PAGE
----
16.01.2021 I by Henrik Hasenkamp
According to the GDPR, companies must delete personal data when the business relationship ends. Laws such as tax law require long retention periods. An objection?
The General Data Protection Regulation (GDPR), which has been in force throughout Europe since 2018, regulates how companies should handle personal data. This presents them with a major challenge: on the one hand, they have to implement the GDPR organizationally and technically. On the other hand, however, contradictions repeatedly arise between the requirements of the GDPR and other statutory data retention obligations. Which regulation then applies to which type of data?
Personal data - much more than personal details
Even the question of what exactly personal data is is not easy to answer. For example, it is widely believed that it is personal information, such as customer data and the like. But the definition of personal data is much broader. It refers to all data that can be linked to a specific person. In practice, this can be very many: from contractual agreements to data from user tracking, such as purchase histories or surfing behavior, to e-mails, everything can be classified as personal.
Incidentally, it is irrelevant whether the linkage of data is actually established in a company. Even if it is theoretically possible, this is completely sufficient from a legal point of view. This is precisely what complicates the handling of such data in practice. Even if the link is only established via a third party, such as a business partner, the data falls under the GDPR. Even pseudonymization is not sufficient. For example, if plain names are replaced by sequential numbers, the link to the person behind the number can still be established. This means that even IP addresses in the log files of web servers are considered personal data. So even encryption does not help out of the jam: from a legal point of view, only a pseudonym is assigned here as well. Anyone who knows the key can view the data and draw conclusions.
GDPR versus retention obligations?
The DSGVO aims to protect personal data to a large extent. For example, personal data must be completely deleted when the purpose for storing it no longer applies. This leaves some room for interpretation. If a contract has been agreed between two business partners, such a basis is given - the storage and processing of personal data is necessary and permissible. But what happens when the business relationship ends? The actual reason for the data storage no longer applies. According to the GDPR, the data would have to be deleted.
However, this is opposed by retention obligations under other laws. Legal requirements such as commercial and tax law, the Energy Industry Act, the Banking Act and, last but not least, labor law define mandatory retention periods for business documents. A prominent example: Tax law stipulates that business-relevant data must be retained for up to ten years after the last accounting transaction. This includes contracts, invoices, quotations, order confirmations, payment documents and even internal as well as external e-mails that are relevant to the business relationship in some way. Warranty is another case where data does not have to be deleted even after the end of the contract.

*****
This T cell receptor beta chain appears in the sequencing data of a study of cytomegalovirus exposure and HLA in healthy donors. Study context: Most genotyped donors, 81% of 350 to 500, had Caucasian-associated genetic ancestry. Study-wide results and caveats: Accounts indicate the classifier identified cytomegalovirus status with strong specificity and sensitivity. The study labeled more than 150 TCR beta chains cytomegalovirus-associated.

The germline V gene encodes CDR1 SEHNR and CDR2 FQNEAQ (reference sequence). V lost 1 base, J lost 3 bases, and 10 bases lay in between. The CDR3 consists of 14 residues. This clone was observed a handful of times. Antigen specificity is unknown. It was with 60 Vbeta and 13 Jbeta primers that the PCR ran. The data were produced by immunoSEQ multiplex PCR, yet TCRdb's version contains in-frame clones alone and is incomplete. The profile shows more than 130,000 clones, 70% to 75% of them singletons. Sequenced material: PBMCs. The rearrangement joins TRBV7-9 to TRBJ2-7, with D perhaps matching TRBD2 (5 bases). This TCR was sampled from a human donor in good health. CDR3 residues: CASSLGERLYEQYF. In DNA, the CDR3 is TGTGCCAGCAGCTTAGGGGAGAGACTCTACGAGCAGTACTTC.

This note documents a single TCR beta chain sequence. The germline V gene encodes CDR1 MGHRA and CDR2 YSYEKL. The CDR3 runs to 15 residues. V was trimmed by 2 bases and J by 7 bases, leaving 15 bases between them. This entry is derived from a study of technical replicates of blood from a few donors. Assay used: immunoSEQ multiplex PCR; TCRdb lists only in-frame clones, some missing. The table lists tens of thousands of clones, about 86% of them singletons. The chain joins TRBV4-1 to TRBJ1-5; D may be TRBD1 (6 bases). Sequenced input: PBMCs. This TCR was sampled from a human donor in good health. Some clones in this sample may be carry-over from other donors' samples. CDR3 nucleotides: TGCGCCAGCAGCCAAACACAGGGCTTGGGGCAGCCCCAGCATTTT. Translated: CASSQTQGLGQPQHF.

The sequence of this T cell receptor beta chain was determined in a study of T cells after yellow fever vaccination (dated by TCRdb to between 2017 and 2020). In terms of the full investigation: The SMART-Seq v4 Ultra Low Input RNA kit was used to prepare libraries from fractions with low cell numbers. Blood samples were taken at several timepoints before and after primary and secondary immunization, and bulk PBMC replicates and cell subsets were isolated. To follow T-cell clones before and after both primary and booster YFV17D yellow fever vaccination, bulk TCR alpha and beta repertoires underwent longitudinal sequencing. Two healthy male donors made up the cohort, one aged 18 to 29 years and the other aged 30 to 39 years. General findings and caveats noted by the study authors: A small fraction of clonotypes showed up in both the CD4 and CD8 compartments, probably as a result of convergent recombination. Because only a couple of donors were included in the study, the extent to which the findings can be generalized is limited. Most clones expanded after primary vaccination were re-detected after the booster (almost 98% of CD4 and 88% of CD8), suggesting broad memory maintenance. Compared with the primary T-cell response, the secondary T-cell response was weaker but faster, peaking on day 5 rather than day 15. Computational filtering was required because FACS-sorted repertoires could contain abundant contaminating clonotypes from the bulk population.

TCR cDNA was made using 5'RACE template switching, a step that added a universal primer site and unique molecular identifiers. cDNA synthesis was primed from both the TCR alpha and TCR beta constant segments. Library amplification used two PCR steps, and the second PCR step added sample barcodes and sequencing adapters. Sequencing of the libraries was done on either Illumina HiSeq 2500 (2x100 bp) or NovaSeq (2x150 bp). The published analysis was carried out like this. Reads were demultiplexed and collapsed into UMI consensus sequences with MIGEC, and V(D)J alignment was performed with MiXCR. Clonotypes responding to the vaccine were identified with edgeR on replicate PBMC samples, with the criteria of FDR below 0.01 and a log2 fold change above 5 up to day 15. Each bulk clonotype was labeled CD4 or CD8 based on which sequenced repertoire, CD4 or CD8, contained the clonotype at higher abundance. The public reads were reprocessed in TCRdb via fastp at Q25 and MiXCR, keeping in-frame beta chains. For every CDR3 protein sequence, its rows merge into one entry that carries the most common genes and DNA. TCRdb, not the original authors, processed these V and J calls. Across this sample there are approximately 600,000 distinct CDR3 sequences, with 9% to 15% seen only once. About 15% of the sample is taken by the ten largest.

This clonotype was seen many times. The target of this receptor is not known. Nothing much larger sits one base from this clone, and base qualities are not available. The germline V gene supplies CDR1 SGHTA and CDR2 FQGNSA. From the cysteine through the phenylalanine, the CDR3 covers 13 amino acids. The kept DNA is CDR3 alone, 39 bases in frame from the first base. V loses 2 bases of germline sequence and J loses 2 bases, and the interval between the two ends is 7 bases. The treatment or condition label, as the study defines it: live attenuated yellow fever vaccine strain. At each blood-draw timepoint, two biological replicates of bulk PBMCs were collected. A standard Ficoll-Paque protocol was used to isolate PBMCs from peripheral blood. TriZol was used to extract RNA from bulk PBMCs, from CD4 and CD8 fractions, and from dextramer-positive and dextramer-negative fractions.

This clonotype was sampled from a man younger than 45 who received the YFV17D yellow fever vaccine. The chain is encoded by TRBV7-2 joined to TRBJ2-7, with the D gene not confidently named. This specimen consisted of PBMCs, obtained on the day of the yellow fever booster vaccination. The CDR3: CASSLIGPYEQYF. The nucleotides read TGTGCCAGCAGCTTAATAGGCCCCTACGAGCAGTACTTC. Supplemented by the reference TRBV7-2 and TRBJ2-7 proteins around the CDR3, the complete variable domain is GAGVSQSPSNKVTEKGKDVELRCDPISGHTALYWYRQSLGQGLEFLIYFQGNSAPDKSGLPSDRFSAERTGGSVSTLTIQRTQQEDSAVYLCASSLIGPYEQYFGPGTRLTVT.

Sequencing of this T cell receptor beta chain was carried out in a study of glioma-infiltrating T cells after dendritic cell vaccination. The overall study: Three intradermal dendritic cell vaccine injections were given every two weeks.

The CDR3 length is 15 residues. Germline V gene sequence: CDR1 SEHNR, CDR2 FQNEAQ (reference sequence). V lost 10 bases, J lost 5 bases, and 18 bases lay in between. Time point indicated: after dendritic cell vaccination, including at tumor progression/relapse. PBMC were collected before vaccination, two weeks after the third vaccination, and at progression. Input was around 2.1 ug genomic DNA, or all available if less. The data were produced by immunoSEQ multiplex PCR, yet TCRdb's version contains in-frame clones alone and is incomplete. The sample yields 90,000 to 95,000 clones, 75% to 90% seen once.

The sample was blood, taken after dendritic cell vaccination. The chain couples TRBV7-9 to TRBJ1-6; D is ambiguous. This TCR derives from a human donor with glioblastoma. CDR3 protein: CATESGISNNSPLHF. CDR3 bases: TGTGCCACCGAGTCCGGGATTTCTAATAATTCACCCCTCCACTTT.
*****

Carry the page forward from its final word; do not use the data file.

It is true that the GDPR is deliberately formulated in a rather abstract manner in order to avoid concrete technical specifications. However, it does provide a solution for the contradiction described: if the data concerned is necessary to fulfill legal obligations, it may be archived. The relevant laws then automatically become the valid legal basis for this. In addition, the data protection authorities hardly accept any other reasons. A lack of organizational structures, for example, or a disproportionately high effort for deleting the data do not count.
How companies can protect themselves
In the practical everyday life of companies, the GDPR leads to concrete consequences. If a business relationship ends or - to use the words of the GDPR - the purpose for storing personal data no longer applies, it must be checked whether other legal requirements speak against deletion. If so, the data is initially archived and must be deleted, for example, at the end of the retention period under tax law. By then, however, the data has almost always long since migrated to archives.
Companies therefore need two things: First, it makes sense to have a kind of data processing directory that records all processes and assigns them to the various retention obligations. This records which data is stored and processed in the company and which of it is personal. A deletion concept should supplement the directory. It defines how exactly which data is to be deleted. This involves a great deal of organizational and technical effort, but it pays off in the event of audits by the data protection authority. Companies also need technical solutions that help them filter the right data at the right time from all systems, including archives and backups.
Legislators should make improvements
Things get particularly complicated when service providers are involved in the infrastructure. Only recently, the European Court of Justice (ECJ) overturned the EU-US Privacy Shield agreement. This defined data protection principles that U.S. companies had to comply with vis-à-vis EU citizens. The agreements had become necessary because the previously valid Safe Harbor agreement had already been declared invalid by the ECJ. Accordingly, both laws did not offer sufficient guarantees to bring them into line with the GDPR.
The original article in german can be found here.